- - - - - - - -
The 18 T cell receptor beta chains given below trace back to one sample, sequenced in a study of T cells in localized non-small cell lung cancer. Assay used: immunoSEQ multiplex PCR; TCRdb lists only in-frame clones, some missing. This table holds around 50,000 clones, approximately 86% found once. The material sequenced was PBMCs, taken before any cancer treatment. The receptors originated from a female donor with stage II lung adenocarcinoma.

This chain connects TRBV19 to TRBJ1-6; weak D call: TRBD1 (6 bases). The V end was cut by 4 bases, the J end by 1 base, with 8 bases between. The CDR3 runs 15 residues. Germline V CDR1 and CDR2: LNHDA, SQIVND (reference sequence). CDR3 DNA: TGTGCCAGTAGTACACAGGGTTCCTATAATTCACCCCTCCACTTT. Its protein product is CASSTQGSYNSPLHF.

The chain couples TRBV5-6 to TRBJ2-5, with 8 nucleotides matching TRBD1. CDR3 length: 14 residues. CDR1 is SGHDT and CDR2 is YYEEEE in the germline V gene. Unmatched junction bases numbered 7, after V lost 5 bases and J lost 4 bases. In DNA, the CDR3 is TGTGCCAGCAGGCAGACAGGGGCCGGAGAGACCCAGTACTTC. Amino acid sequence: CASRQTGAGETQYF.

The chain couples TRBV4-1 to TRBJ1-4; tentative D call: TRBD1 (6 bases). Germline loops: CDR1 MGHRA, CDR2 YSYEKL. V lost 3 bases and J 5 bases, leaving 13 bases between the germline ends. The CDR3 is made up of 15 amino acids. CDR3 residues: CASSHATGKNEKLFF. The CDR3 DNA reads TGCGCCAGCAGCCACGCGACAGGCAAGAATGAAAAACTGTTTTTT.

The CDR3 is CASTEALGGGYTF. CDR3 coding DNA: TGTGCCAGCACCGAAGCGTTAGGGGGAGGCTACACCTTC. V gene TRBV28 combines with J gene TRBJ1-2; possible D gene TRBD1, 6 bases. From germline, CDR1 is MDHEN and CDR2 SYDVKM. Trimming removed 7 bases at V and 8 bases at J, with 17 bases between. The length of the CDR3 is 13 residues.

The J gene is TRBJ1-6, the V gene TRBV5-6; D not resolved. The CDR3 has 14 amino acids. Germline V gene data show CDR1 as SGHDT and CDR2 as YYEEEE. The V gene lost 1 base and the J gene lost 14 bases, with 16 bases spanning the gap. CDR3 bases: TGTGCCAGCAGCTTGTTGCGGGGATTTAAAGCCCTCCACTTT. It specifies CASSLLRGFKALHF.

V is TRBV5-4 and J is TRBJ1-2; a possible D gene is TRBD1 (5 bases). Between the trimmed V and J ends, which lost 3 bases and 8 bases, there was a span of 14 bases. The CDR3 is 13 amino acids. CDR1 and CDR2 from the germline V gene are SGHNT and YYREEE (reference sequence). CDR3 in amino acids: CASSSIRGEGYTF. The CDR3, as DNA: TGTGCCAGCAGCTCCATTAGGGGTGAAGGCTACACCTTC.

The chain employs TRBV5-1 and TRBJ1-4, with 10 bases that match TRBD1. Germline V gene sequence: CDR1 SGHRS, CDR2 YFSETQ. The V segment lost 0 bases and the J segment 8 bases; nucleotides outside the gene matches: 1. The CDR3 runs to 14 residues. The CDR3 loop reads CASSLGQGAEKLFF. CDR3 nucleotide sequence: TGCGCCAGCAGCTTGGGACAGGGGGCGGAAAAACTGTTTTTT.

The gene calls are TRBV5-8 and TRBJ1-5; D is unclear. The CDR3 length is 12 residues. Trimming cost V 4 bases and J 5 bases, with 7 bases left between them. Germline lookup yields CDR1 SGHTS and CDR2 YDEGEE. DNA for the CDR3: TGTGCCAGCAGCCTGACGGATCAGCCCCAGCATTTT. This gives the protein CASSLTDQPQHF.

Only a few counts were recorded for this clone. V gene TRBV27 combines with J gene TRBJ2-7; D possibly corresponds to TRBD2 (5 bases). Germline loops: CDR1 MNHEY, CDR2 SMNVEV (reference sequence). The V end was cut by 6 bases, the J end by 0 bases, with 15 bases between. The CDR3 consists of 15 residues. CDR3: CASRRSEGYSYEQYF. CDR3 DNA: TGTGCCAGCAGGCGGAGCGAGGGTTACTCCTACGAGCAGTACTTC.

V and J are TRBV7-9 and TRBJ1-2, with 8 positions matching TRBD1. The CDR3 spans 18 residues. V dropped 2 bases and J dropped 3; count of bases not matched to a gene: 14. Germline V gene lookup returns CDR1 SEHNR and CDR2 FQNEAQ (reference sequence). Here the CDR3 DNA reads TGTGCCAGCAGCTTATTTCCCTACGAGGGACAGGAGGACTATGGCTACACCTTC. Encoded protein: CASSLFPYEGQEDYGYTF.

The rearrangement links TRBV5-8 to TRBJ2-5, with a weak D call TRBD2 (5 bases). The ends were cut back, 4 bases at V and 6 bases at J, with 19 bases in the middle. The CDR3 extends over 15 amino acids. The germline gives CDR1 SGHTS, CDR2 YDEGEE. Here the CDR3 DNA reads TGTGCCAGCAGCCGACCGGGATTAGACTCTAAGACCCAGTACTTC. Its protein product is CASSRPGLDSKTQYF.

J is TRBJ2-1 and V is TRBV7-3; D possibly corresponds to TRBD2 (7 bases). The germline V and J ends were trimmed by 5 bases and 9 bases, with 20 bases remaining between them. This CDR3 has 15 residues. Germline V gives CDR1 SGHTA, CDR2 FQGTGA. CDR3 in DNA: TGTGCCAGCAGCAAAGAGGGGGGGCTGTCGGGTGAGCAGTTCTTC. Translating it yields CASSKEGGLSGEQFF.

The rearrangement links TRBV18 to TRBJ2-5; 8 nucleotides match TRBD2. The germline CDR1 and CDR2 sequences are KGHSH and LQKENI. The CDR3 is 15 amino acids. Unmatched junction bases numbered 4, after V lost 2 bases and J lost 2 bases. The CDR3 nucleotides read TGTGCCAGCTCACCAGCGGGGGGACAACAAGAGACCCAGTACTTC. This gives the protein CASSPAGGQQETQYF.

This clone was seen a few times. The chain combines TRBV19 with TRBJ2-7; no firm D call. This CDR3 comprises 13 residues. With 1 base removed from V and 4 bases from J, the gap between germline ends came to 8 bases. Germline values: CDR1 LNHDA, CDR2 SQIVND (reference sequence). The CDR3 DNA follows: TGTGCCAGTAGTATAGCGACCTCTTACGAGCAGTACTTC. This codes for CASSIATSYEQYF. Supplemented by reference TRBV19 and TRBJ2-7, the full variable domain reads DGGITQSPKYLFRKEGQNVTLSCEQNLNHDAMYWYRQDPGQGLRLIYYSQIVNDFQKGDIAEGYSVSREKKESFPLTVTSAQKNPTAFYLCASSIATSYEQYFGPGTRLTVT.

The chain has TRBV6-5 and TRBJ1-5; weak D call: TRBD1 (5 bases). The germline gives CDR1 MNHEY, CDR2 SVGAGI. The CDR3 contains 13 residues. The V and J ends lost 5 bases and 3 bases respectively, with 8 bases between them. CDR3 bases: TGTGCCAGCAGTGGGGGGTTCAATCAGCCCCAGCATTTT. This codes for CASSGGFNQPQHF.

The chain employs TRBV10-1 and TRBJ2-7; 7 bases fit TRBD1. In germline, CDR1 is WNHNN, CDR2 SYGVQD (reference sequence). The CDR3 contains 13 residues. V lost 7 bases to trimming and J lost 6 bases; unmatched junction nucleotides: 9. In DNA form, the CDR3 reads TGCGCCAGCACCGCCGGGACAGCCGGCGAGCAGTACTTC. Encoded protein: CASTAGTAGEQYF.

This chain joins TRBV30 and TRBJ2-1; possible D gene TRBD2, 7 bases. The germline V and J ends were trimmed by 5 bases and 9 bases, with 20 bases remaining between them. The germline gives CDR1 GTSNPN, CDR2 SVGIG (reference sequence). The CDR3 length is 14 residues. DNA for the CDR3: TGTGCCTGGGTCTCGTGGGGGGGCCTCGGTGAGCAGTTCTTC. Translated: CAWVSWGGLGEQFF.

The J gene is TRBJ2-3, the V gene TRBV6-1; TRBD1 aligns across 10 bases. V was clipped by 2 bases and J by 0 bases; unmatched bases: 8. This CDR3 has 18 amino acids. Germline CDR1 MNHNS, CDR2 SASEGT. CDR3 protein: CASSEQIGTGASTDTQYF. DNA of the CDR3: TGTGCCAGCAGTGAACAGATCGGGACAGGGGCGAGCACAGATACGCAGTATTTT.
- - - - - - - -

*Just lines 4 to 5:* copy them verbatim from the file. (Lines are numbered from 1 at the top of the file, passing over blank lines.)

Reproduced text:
The chain couples TRBV4-1 to TRBJ1-4; tentative D call: TRBD1 (6 bases). Germline loops: CDR1 MGHRA, CDR2 YSYEKL. V lost 3 bases and J 5 bases, leaving 13 bases between the germline ends. The CDR3 is made up of 15 amino acids. CDR3 residues: CASSHATGKNEKLFF. The CDR3 DNA reads TGCGCCAGCAGCCACGCGACAGGCAAGAATGAAAAACTGTTTTTT.

The CDR3 is CASTEALGGGYTF. CDR3 coding DNA: TGTGCCAGCACCGAAGCGTTAGGGGGAGGCTACACCTTC. V gene TRBV28 combines with J gene TRBJ1-2; possible D gene TRBD1, 6 bases. From germline, CDR1 is MDHEN and CDR2 SYDVKM. Trimming removed 7 bases at V and 8 bases at J, with 17 bases between. The length of the CDR3 is 13 residues.